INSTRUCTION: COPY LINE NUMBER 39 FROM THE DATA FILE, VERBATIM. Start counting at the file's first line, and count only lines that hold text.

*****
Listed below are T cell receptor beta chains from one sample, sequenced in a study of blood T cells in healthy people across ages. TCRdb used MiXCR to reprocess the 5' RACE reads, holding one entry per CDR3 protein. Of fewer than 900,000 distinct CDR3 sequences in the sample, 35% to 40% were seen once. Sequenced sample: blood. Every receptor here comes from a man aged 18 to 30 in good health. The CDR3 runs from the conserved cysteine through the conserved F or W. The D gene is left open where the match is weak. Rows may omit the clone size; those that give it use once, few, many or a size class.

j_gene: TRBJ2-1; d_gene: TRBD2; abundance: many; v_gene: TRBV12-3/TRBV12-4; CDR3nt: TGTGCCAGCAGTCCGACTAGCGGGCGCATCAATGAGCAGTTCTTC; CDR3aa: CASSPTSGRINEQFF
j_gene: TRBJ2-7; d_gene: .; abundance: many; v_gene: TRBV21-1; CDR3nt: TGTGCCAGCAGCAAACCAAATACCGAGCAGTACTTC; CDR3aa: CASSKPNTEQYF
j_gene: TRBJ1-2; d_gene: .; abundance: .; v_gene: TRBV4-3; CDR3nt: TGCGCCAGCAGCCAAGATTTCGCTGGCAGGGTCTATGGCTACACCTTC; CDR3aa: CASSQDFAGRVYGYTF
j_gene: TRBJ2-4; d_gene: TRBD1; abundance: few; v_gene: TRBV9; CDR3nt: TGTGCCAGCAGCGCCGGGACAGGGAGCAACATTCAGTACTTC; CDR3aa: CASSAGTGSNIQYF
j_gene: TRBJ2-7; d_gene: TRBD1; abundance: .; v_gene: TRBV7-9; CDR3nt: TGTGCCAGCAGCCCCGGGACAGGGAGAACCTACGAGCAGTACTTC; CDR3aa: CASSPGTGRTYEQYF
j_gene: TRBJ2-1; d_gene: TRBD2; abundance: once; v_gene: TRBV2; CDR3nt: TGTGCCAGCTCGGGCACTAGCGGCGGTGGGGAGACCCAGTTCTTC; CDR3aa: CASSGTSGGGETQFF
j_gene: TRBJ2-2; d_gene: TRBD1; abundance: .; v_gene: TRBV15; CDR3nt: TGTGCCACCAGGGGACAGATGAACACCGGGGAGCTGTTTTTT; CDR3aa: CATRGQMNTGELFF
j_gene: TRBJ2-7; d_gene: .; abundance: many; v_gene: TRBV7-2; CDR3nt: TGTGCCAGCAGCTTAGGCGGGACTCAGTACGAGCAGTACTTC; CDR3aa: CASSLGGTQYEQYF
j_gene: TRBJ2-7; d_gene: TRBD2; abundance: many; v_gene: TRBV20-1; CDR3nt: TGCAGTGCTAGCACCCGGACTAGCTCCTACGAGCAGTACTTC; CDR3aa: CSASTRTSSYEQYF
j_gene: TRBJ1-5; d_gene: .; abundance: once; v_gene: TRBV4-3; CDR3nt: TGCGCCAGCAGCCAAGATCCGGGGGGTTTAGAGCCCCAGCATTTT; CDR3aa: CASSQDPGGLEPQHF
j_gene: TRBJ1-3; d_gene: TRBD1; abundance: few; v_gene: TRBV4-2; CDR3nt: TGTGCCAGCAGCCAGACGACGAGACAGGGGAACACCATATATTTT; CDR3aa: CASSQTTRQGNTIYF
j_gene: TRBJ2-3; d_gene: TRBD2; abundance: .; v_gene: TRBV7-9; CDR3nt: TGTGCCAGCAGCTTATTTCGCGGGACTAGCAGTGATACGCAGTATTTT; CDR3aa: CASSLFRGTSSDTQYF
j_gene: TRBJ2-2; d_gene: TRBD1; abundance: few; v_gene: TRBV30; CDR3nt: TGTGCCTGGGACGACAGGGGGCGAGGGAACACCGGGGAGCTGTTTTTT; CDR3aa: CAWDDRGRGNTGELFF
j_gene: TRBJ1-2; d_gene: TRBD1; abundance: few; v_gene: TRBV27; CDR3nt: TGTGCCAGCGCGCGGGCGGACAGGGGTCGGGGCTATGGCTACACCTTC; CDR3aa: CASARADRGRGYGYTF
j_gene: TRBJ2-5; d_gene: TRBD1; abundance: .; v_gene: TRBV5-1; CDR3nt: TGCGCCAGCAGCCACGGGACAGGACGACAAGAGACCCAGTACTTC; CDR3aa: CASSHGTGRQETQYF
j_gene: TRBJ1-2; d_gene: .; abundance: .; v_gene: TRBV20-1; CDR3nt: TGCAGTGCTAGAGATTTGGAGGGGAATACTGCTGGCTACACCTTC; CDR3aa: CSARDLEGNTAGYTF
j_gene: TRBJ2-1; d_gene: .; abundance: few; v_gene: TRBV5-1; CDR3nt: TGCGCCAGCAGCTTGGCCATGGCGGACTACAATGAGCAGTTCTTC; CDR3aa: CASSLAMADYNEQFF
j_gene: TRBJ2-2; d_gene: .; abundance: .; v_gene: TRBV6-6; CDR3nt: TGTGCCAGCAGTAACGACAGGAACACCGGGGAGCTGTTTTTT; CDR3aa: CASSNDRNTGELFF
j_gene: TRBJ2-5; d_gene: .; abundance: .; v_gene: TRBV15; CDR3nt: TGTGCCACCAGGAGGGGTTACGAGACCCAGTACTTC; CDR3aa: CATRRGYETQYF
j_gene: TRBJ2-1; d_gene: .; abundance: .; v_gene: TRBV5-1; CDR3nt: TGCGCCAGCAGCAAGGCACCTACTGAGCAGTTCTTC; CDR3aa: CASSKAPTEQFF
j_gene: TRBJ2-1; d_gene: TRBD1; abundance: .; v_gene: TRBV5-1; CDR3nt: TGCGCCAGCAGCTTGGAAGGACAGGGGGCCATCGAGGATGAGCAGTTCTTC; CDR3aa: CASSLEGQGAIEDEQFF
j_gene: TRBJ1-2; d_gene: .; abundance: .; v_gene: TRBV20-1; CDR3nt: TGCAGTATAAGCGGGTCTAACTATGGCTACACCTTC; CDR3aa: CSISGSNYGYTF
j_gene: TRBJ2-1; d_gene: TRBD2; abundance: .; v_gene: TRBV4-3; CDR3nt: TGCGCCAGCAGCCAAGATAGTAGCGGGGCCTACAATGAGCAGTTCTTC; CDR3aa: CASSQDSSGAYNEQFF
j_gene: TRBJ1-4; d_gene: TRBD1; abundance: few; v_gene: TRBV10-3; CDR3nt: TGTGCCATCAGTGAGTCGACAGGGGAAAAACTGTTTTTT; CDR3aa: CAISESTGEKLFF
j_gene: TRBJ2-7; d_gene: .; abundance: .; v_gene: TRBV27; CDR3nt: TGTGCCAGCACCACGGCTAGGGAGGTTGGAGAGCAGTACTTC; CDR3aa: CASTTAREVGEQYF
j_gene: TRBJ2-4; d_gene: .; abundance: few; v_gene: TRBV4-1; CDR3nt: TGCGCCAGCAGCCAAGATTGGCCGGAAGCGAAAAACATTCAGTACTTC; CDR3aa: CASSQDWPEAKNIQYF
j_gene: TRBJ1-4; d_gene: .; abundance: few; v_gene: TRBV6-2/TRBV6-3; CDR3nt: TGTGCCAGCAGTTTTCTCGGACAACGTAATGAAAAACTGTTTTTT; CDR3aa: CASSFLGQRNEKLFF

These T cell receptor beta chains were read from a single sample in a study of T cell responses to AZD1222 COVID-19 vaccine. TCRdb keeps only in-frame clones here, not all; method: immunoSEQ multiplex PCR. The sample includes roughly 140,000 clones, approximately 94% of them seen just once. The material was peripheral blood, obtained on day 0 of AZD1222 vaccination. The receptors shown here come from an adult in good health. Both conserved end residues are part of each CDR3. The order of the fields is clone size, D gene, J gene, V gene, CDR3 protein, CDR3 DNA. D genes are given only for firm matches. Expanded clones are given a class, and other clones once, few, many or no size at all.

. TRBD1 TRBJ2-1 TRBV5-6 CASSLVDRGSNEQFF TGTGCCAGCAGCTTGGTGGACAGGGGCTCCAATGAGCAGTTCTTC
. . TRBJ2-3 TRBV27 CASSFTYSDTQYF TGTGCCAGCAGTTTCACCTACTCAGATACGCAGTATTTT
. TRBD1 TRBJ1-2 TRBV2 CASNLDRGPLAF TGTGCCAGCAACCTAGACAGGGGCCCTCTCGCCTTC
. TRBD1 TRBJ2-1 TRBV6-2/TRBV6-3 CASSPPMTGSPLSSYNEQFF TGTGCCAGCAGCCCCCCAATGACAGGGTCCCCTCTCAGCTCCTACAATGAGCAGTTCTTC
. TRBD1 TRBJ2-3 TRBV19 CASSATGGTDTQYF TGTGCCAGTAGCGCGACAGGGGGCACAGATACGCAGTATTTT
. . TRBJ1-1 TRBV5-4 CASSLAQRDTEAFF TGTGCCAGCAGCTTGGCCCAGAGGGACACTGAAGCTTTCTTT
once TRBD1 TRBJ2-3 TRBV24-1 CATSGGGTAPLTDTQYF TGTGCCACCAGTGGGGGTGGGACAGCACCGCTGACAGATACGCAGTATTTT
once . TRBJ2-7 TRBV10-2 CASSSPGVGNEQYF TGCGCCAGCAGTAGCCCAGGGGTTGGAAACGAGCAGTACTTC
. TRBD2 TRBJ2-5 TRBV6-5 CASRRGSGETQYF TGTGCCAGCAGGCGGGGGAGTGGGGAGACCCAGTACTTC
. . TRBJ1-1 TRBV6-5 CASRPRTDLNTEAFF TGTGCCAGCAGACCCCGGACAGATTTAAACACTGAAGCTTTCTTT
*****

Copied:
. . TRBJ1-1 TRBV6-5 CASRPRTDLNTEAFF TGTGCCAGCAGACCCCGGACAGATTTAAACACTGAAGCTTTCTTT